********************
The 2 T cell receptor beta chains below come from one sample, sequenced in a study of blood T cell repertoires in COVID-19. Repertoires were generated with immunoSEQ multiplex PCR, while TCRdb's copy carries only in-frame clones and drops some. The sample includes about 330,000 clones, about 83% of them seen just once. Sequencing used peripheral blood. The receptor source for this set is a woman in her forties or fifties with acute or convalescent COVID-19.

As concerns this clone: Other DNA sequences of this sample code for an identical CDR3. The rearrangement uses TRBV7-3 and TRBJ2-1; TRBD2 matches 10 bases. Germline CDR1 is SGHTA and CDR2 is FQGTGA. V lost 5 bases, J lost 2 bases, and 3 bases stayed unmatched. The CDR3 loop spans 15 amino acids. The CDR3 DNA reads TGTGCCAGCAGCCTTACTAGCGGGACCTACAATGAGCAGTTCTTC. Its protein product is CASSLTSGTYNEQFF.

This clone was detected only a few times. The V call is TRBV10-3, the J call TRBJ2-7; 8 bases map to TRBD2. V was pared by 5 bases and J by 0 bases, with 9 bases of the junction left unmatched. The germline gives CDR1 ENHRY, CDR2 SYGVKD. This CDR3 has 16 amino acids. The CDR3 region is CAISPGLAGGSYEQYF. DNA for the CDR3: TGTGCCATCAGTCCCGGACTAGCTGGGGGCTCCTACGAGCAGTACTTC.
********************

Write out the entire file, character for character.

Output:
The 2 T cell receptor beta chains below come from one sample, sequenced in a study of blood T cell repertoires in COVID-19. Repertoires were generated with immunoSEQ multiplex PCR, while TCRdb's copy carries only in-frame clones and drops some. The sample includes about 330,000 clones, about 83% of them seen just once. Sequencing used peripheral blood. The receptor source for this set is a woman in her forties or fifties with acute or convalescent COVID-19.

As concerns this clone: Other DNA sequences of this sample code for an identical CDR3. The rearrangement uses TRBV7-3 and TRBJ2-1; TRBD2 matches 10 bases. Germline CDR1 is SGHTA and CDR2 is FQGTGA. V lost 5 bases, J lost 2 bases, and 3 bases stayed unmatched. The CDR3 loop spans 15 amino acids. The CDR3 DNA reads TGTGCCAGCAGCCTTACTAGCGGGACCTACAATGAGCAGTTCTTC. Its protein product is CASSLTSGTYNEQFF.

This clone was detected only a few times. The V call is TRBV10-3, the J call TRBJ2-7; 8 bases map to TRBD2. V was pared by 5 bases and J by 0 bases, with 9 bases of the junction left unmatched. The germline gives CDR1 ENHRY, CDR2 SYGVKD. This CDR3 has 16 amino acids. The CDR3 region is CAISPGLAGGSYEQYF. DNA for the CDR3: TGTGCCATCAGTCCCGGACTAGCTGGGGGCTCCTACGAGCAGTACTTC.